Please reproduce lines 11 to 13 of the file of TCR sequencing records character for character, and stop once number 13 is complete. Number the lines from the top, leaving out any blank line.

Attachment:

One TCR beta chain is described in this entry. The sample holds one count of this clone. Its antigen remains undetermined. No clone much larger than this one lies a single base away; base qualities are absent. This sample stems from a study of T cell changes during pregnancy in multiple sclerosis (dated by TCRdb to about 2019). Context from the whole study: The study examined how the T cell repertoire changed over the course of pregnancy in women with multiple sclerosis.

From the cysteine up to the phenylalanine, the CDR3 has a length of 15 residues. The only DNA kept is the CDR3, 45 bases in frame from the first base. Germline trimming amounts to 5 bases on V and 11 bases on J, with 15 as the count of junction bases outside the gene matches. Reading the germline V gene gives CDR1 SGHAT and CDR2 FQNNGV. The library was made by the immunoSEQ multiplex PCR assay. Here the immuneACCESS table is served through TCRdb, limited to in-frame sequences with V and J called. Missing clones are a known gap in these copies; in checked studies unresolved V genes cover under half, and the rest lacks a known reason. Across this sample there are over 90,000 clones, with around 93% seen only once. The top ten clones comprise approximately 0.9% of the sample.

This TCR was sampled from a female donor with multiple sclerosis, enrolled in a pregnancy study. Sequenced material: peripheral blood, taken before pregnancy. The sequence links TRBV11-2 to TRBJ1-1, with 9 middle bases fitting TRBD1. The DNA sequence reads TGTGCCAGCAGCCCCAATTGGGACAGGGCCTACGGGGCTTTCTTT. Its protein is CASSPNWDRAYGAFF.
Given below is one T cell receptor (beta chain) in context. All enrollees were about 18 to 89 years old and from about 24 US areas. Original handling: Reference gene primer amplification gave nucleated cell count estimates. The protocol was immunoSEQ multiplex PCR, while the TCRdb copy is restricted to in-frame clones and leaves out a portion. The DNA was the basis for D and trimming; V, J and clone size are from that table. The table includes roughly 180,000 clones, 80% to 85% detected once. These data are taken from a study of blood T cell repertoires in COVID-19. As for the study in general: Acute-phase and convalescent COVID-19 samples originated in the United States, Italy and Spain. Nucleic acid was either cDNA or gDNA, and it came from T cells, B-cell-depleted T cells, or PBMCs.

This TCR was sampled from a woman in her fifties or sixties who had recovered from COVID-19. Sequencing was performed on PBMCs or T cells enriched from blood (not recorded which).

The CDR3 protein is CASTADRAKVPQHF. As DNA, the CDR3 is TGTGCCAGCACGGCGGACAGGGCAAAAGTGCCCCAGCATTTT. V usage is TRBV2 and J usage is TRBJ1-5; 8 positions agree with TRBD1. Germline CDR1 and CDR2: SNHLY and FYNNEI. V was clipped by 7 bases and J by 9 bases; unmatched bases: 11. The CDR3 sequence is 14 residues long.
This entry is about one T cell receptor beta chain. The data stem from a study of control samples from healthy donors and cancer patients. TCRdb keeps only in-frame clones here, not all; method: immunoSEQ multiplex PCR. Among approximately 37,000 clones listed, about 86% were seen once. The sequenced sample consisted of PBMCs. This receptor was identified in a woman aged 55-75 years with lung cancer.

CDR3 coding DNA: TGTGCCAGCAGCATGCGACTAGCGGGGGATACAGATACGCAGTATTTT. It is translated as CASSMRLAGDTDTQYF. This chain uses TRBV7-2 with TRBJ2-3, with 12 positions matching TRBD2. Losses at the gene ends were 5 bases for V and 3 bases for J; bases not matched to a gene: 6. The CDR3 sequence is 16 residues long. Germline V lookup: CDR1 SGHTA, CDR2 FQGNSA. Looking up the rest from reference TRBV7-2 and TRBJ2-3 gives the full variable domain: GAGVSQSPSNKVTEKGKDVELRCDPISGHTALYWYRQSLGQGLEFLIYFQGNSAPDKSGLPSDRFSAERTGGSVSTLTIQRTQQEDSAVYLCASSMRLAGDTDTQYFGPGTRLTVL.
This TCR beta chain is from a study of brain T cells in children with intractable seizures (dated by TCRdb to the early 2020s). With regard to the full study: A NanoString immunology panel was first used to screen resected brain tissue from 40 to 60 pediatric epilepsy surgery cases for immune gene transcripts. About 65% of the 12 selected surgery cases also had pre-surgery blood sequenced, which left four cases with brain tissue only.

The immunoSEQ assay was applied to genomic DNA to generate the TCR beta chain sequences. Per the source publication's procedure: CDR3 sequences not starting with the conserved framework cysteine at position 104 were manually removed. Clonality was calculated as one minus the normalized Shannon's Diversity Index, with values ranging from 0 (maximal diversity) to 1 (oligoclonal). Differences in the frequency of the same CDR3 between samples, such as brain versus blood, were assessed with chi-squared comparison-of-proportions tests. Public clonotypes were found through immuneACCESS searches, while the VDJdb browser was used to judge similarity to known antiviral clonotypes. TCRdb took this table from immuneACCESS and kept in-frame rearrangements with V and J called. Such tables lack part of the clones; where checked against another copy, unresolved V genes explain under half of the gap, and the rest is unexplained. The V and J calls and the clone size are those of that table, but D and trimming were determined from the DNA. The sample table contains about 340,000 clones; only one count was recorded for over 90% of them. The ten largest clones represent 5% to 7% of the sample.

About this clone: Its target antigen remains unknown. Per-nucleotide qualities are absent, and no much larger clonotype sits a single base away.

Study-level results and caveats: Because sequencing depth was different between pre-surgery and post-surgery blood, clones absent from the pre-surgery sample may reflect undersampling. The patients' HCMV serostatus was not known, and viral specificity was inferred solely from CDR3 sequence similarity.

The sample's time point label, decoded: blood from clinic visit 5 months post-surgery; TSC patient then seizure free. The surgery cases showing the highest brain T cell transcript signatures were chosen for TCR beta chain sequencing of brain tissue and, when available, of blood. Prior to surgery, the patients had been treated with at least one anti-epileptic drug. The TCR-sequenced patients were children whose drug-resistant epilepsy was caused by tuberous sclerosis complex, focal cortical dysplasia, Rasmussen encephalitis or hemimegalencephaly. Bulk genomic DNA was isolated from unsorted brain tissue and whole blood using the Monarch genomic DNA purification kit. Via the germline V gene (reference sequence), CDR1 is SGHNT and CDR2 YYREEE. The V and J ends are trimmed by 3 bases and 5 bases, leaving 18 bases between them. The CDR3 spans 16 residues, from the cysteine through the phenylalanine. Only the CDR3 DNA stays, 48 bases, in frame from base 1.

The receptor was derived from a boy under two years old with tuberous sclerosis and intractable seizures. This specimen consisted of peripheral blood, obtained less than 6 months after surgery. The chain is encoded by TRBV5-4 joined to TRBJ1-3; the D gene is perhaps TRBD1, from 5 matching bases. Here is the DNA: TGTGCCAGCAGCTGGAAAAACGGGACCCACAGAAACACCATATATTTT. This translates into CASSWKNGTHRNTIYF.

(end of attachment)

About this clone: Its target antigen remains unknown. Per-nucleotide qualities are absent, and no much larger clonotype sits a single base away.

Study-level results and caveats: Because sequencing depth was different between pre-surgery and post-surgery blood, clones absent from the pre-surgery sample may reflect undersampling. The patients' HCMV serostatus was not known, and viral specificity was inferred solely from CDR3 sequence similarity.

The sample's time point label, decoded: blood from clinic visit 5 months post-surgery; TSC patient then seizure free. The surgery cases showing the highest brain T cell transcript signatures were chosen for TCR beta chain sequencing of brain tissue and, when available, of blood. Prior to surgery, the patients had been treated with at least one anti-epileptic drug. The TCR-sequenced patients were children whose drug-resistant epilepsy was caused by tuberous sclerosis complex, focal cortical dysplasia, Rasmussen encephalitis or hemimegalencephaly. Bulk genomic DNA was isolated from unsorted brain tissue and whole blood using the Monarch genomic DNA purification kit. Via the germline V gene (reference sequence), CDR1 is SGHNT and CDR2 YYREEE. The V and J ends are trimmed by 3 bases and 5 bases, leaving 18 bases between them. The CDR3 spans 16 residues, from the cysteine through the phenylalanine. Only the CDR3 DNA stays, 48 bases, in frame from base 1.